There is no greater place to learn about the Civil War than on one of its many battlefields. While not in the traditional classroom settings, our nation’s preserved battlefields still present opportunities to fulfill the Common Core Anchor Standards in a number of categories.
Providing students with a journal prompt related to the events of the battlefield can be really helpful in allowing the students to flesh out the details of the battle while on the battlefield. The topics can touch specific engagements at the battlefield, central figures of the battle, or a question on the battlefield itself. A good prompt, which can be given at any of our nation’s battlefields, is “why is preservation important?” As the students stand in the battlefield, they will be able to use the environment to support their argument.
This activity fulfills the Common Core Anchor Standards 1, 2, 3, 4, 9 for Historical Writing and General Writing.
Civil War Trust's Teacher-in-residence, Jim Percoco, carries out an on-site lesson plan at the 20th Maine monument.
The reading standards for literacy in Science and Technical Subjects can also be carried out on a battlefield. By setting students up in the positions of field artillery and providing them with artillery distances information, the students can follow a procedure to identify the correct elevation of the cannon in order to hit the target, calculating for distance and weight of the shot. Working in batteries, the students will record what they believe to be the correct elevation angle. The teacher will have the correct answer for each scenario, if the students achieve the correct angle it will be marked as a successful hit on the opponents. This activity will resemble the popular board game BattleShip®.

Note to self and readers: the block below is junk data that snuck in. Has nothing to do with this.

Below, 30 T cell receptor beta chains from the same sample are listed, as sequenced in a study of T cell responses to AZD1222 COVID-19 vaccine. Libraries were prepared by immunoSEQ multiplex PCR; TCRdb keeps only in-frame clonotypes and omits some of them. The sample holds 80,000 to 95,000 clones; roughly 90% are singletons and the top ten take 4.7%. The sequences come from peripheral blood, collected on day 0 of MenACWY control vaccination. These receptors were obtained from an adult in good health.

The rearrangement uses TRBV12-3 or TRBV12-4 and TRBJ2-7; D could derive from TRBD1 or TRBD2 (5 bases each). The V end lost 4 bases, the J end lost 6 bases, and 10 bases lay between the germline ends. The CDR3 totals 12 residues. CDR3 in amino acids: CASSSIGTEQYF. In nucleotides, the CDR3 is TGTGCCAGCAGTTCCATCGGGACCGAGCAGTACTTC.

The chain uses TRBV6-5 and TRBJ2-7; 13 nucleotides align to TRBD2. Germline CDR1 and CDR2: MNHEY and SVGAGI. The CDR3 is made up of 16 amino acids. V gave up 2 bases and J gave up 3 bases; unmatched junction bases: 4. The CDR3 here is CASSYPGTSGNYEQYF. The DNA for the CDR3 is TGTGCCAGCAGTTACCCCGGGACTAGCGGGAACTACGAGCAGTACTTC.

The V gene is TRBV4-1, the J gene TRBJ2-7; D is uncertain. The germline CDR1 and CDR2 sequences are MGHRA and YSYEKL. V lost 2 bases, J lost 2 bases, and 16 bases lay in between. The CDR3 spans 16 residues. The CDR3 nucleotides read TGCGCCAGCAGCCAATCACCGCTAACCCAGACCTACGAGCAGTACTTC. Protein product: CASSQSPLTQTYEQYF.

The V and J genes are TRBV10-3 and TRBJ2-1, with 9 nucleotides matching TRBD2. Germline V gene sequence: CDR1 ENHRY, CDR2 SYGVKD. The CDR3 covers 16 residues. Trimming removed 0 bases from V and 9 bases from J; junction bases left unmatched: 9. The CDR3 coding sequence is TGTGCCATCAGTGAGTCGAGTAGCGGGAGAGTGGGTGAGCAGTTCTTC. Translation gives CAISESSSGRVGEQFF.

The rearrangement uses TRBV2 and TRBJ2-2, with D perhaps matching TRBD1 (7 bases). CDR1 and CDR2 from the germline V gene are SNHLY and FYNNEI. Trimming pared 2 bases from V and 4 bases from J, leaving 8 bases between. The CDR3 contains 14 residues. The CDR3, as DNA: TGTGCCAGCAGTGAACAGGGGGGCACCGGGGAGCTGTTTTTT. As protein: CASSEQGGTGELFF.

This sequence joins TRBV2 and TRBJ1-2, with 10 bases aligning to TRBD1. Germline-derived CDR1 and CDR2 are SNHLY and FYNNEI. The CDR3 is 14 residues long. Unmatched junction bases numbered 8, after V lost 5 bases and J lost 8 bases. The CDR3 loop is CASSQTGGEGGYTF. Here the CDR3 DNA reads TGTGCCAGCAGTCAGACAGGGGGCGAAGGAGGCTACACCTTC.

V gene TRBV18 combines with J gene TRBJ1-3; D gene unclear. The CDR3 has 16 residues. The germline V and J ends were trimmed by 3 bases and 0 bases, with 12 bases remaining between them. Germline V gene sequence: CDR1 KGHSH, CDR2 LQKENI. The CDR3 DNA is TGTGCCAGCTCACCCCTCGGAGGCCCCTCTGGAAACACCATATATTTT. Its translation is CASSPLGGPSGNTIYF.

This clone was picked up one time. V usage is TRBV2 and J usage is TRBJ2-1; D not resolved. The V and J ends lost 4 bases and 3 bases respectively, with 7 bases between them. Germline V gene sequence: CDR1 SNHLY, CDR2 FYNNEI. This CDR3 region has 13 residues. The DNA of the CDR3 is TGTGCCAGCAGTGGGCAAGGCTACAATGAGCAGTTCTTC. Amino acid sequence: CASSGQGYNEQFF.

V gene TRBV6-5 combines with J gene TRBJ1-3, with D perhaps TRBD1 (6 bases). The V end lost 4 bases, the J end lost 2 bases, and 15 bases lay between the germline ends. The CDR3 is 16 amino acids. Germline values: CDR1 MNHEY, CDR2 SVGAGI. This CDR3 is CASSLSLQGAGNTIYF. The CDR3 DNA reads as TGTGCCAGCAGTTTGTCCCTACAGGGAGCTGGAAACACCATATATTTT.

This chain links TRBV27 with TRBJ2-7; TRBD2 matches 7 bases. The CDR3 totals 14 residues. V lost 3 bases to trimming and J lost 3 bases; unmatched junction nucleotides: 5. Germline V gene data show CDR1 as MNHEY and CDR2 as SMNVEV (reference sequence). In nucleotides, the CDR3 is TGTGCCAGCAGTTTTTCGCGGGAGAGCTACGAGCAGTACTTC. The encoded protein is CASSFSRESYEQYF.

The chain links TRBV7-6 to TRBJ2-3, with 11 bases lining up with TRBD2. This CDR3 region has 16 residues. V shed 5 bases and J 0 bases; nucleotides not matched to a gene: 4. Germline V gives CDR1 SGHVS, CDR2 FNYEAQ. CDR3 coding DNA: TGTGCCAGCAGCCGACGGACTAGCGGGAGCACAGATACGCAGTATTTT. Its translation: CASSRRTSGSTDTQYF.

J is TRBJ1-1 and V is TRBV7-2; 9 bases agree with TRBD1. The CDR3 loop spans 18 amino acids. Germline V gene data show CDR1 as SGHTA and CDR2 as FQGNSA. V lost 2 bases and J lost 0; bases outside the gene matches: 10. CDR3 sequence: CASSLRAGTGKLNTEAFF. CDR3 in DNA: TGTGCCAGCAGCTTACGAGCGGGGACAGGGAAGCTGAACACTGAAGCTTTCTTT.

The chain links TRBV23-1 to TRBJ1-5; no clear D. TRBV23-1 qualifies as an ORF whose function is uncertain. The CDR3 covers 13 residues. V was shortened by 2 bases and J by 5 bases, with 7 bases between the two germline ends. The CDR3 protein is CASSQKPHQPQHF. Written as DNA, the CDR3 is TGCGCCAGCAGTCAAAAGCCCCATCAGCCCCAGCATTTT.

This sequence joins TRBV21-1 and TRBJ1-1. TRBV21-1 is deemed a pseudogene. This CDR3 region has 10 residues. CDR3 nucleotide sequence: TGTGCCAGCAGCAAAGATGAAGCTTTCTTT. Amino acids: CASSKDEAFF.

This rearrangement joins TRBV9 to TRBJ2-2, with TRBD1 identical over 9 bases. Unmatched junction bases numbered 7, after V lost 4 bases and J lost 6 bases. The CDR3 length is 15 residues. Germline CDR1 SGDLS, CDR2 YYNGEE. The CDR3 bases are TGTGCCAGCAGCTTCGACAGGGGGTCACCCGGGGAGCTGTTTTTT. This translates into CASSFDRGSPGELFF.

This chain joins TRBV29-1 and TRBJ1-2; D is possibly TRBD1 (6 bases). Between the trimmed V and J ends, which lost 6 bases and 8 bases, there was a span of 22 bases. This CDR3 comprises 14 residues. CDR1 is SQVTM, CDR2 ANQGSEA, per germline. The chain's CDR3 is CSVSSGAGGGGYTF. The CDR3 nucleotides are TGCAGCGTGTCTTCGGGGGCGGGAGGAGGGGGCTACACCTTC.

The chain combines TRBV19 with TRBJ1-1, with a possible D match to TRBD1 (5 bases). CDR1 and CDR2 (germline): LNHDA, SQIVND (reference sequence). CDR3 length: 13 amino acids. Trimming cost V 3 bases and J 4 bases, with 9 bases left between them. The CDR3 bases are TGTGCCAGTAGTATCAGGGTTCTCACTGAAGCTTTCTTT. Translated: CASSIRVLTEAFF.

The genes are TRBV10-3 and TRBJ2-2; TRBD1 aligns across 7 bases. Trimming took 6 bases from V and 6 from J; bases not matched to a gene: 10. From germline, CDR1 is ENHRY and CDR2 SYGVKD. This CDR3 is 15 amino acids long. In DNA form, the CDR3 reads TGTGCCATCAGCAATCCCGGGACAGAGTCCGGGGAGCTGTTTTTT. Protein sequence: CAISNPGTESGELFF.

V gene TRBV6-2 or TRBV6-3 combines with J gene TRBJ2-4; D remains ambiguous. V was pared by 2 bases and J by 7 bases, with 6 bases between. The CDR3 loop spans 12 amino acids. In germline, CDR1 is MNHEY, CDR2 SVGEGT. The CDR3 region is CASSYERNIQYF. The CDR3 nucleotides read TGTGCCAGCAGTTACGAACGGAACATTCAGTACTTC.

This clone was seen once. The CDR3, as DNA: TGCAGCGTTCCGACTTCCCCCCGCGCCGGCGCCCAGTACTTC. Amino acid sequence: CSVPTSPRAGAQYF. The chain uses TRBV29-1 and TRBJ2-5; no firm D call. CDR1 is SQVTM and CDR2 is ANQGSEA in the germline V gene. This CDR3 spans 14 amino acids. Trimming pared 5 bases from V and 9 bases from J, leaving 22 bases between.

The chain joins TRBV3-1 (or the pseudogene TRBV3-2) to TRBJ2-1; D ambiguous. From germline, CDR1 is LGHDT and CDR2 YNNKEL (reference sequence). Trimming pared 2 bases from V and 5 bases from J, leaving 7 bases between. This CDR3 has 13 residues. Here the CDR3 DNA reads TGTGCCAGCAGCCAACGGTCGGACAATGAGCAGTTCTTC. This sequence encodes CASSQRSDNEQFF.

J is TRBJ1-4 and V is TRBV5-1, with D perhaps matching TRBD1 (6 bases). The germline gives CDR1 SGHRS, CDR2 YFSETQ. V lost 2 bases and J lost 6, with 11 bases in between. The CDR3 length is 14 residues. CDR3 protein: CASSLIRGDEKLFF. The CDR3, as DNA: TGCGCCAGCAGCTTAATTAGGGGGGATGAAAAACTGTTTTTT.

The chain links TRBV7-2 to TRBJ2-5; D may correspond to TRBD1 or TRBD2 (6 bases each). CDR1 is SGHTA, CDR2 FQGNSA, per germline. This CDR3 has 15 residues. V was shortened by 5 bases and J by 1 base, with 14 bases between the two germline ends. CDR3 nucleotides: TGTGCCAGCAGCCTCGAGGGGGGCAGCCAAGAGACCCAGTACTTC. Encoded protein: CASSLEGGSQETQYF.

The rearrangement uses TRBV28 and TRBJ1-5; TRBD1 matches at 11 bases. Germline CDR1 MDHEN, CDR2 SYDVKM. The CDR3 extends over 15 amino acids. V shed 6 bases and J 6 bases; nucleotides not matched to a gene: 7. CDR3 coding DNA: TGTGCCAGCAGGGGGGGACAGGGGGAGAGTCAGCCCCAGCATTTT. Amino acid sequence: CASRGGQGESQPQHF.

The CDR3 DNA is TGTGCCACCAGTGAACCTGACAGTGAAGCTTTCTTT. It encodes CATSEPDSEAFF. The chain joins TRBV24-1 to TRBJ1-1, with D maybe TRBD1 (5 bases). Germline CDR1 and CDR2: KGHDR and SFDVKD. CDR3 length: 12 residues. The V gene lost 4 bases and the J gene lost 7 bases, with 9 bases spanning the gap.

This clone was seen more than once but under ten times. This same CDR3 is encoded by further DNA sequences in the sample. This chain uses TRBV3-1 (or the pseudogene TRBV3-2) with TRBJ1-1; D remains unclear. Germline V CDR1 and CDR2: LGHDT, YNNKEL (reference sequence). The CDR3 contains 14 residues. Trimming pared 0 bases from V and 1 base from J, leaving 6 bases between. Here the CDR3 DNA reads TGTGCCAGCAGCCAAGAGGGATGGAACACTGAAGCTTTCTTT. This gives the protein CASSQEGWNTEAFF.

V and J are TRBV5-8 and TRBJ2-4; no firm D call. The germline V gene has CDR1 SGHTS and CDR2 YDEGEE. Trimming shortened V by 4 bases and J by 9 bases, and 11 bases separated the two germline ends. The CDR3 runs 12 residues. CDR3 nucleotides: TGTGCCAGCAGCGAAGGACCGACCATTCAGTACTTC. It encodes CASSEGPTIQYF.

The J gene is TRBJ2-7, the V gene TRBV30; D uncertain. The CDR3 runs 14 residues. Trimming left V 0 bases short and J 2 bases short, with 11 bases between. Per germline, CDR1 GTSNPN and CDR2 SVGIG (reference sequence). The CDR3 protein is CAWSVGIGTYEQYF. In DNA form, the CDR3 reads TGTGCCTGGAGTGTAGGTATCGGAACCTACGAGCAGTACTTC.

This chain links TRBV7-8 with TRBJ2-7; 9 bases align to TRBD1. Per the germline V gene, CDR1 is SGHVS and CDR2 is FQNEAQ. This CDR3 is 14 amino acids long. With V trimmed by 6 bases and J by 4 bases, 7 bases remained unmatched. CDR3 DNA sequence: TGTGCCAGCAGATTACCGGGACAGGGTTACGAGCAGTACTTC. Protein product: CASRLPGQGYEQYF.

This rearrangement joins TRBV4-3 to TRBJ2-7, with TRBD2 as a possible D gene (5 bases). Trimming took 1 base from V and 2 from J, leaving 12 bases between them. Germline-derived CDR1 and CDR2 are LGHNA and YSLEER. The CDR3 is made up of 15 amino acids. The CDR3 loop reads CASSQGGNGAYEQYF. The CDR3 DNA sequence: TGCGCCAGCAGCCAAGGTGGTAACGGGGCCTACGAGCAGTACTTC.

This activity fulfills Common Core anchor standards 1, 2, 3, 4, 7, 8, 9 for reading in science and technical studies.
With accurate artillery markers, such as this cannon, artillery lesson plans are easy to implement on a Civil War battlefield.
Interpreting Primary Sources
The Civil War has no shortage of excellent primary sources that tells the story of the war from the point of view of those that fought. The reading common core standards can easily be satisfied by having the students read through primary sources from the battle, in places such as Battles and Leaders or the Official Officer Reports. Using these texts, you can break the students up into organizational units (companies, regiments, brigades) and have them use the text to place themselves on the field. After they have placed themselves they can proceed to act on the instructions from the text, and follow the same orders the soldiers at the same location.
Another great tool to use on the battlefield is one of the many battlefield apps that the Civil War Trust has created. The applications come with guide tours of the battlefield, orders of battles, and field vision which will allow students to identify land marks to assist them in their interpretation of the battlefield.
This activity fulfills common core anchor standards 1, 2, 3, 4, 5, 6, 8, 9 for reading.
A group of students show using Civil War Trust's battle apps on Devil's Den at Gettysburg.
Letter Writing Activity
This is a simple writing exercise in which the students will write a letter to a family member from the point of view of a soldier. The students will take extra care to describe in detail the environment of the battlefield.
This activity fulfills Common Core Standards 3, 4, 5 for history writing.
Civil War Speeches
A student giving a speech on a Civil War battlefield.
The Civil War was fought by great thinkers and orators, visiting a battlefield presents an incredible and unique opportunity to allow students to channel some of the Civil Wars greatest thinkers and speakers. By adopting the point of view of central figures of the Civil War and provide speeches from their point of view, the students will gain a better understanding of these central figures of the Civil War in a fun and creative way.
This activity fulfills Common Core Standards 1, 3, 4, and 6 for speaking and listening.
Commanding Officer Exercise
For this interactive activity, the students will be broken up into two groups, commanding officers and soldiers. Using primary sources such as Battles and Leaders and official officer reports, the commanding officers will write down their orders to the troops. The troops will then carry out the orders to meet the objective of the particular battle.
This activity fulfills Common Core Standards 1, 2, 3, 4 for history writing and 1, 4, 6, 8 for history reading.
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